For the last pest free story of the year, we meet another winner of the Mayoral Conservation Awards – the Kaipatiki Project nursery, recipient of the Collaboration Award.
For the past 20 years, Kaipatiki Project has been growing in its leadership of the restoration community, propagating native plants and distributing them far afield.
This year, the group is supporting conversations with iwi, hapu and community nurseries across the region about establishing a network to support each other, and their restoration work including kauri dieback prevention.
In the past few years, volunteers from schools, companies and community groups have grown around 25,000 native plants at the Hobsonville Point and Birkdale plant nurseries. All the plants have been eco-sourced and chemical free.
The plants were then given or sold to other organisations, groups, households and parks, increasing the number of native plants throughout the community. The nursery grows plants to order for groups and projects, including for the Mayor’s Million Trees project.
On top of that, Kaipatiki Project also provides a training ground for local restoration and nursery leaders, a place for learning, sharing knowledge and skills. They lend out resources - tools, wheelbarrows, gloves for restoration use - and give advice on plant choices, giving restoration groups confidence that the plants they’re choosing are right for their site and ecosystem.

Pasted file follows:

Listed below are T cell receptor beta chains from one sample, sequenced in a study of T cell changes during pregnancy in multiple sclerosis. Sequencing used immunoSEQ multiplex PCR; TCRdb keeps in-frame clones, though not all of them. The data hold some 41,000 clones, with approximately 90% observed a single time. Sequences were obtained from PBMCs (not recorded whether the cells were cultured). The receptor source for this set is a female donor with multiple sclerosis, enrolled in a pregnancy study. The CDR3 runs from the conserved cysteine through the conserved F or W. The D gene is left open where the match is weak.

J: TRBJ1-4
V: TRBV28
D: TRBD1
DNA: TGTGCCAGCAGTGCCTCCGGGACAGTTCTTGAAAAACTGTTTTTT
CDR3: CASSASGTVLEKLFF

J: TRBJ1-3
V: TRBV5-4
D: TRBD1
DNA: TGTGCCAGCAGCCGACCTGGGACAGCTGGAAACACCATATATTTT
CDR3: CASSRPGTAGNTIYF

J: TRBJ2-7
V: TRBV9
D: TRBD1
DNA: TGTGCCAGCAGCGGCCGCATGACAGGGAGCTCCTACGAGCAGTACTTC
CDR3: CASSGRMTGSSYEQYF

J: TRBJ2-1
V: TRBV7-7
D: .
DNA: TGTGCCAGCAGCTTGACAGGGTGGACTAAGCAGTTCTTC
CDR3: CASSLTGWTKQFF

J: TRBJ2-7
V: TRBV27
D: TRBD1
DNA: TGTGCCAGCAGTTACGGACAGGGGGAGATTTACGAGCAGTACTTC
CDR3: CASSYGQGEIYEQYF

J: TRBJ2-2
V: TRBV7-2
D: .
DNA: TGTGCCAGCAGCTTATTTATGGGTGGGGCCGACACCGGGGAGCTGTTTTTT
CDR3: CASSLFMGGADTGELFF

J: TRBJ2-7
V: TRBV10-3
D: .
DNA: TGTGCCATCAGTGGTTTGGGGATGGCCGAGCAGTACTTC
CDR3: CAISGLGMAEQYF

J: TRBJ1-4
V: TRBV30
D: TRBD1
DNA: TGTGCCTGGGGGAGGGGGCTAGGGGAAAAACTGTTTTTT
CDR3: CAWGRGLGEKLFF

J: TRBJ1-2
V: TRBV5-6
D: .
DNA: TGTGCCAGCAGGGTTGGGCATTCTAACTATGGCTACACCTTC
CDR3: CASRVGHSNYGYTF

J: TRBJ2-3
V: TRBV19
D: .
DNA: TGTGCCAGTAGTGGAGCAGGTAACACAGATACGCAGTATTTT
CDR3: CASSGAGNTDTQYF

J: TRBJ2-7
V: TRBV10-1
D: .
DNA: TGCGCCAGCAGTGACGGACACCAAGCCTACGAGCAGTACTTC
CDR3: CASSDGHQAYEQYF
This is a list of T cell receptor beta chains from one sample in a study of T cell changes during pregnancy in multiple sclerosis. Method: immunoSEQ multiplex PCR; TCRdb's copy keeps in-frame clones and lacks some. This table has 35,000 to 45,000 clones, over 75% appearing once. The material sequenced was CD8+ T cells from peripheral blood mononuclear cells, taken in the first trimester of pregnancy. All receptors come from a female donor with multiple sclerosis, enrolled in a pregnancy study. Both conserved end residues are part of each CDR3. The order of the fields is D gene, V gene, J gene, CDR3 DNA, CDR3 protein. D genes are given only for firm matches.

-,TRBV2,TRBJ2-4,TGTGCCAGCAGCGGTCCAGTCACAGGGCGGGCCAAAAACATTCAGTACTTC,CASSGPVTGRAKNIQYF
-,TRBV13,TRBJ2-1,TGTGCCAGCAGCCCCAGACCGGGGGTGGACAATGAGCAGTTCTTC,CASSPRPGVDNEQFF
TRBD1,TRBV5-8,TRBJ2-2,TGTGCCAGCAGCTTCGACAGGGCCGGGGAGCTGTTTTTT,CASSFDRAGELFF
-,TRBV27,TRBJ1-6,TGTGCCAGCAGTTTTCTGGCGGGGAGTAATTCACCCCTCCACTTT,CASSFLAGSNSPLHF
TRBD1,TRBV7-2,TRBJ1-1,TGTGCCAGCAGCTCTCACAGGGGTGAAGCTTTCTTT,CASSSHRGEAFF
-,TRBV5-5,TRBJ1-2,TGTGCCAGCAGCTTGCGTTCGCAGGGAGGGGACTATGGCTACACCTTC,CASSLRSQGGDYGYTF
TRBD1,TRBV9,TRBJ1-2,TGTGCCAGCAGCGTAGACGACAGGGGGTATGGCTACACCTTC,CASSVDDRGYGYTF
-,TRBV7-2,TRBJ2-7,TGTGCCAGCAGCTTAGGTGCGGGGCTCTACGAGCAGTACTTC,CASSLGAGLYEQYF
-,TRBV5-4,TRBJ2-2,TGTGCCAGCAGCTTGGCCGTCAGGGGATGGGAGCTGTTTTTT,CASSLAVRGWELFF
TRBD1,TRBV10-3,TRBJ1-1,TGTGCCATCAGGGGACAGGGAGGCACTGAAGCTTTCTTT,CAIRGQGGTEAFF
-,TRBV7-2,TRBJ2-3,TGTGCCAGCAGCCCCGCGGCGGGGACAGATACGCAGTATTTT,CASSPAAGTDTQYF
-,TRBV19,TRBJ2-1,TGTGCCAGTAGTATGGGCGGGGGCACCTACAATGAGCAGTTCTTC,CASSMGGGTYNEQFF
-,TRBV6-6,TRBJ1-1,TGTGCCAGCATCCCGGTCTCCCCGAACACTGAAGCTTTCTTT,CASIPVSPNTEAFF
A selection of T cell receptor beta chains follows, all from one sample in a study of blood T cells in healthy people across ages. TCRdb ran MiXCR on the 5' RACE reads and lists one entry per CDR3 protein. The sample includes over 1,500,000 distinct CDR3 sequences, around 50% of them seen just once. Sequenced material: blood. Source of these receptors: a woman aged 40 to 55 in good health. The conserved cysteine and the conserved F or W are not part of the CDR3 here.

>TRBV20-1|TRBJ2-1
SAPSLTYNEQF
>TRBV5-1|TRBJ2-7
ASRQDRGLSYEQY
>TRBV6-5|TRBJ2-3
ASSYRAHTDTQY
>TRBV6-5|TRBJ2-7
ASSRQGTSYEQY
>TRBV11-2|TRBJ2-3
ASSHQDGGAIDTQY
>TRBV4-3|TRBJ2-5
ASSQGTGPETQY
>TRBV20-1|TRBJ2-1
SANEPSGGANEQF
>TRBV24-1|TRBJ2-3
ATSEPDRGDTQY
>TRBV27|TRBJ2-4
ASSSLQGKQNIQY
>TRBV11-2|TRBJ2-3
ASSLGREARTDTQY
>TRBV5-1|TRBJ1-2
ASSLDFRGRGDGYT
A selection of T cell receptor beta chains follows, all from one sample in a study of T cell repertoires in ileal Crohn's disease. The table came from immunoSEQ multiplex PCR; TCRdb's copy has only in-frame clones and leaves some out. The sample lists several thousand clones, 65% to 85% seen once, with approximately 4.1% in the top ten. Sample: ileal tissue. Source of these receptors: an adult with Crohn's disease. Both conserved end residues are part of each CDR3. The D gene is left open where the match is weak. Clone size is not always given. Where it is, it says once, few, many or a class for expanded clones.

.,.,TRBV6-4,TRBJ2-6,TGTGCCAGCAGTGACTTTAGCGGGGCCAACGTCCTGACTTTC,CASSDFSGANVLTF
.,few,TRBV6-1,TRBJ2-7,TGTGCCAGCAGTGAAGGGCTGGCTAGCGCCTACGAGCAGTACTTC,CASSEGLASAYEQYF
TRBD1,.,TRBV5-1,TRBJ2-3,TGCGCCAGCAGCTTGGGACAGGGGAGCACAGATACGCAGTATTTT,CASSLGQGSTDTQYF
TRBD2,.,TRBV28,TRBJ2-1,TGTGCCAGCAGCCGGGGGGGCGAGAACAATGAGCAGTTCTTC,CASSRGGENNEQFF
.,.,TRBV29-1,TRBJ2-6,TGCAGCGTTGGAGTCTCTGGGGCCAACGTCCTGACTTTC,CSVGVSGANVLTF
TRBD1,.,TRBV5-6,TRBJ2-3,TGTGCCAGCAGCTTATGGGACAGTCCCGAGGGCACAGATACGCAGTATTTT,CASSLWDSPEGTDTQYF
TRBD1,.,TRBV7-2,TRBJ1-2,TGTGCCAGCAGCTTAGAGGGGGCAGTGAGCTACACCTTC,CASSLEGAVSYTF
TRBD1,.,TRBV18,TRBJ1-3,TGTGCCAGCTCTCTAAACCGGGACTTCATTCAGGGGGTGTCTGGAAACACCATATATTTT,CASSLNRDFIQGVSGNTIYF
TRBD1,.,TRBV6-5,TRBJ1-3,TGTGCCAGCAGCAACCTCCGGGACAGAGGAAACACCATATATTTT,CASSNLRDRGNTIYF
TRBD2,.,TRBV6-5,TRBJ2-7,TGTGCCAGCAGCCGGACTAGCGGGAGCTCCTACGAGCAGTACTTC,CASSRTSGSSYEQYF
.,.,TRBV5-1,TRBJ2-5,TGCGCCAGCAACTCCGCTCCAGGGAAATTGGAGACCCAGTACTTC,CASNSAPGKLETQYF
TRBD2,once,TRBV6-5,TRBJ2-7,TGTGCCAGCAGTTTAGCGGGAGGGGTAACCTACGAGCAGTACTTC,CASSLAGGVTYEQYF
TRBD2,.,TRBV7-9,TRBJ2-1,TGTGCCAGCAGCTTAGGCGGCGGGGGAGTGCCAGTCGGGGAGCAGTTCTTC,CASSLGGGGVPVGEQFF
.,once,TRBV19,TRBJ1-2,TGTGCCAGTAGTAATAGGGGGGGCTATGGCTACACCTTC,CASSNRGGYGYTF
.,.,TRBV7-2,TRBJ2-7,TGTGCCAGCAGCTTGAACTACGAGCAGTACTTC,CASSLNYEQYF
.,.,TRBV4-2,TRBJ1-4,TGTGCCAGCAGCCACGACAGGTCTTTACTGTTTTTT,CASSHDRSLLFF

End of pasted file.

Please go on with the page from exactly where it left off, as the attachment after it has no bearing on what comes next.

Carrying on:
At the heart of the group, as reflected by the Collaboration category win, is the vast array of people and communities that come together to make the Nursery a reality.
Kaipatiki Project has over 95 volunteers, who gave 3606 hours in 2018 (from 1 July 2017 -30 June 2018) – not including the time of volunteers from corporate groups.
“What’s especially wonderful about the nursery is the range of different people coming together to make the work possible,” says Projects Manager Anna Halliwell.
“We have such a mixture of volunteers – local residents, retirees, children, refugees, migrants, people between jobs and people with special needs.
"Not only are we restoring the environment, but volunteering provides so many social, emotional and practical benefits as well. Our volunteers are all amazing and have made such an impact.”
Recipients of plants from Kaipatiki Project nursery include Birkenhead Kindergarten, Puhinui Reserve in Manurewa, Wade Landing reserve Silverdale, Pukaki Crater in Mangere, Auckland Botanical Gardens, Trees That Count and the Te Whangai Trust.
Find out more about the Kaipatiki Project Nursery.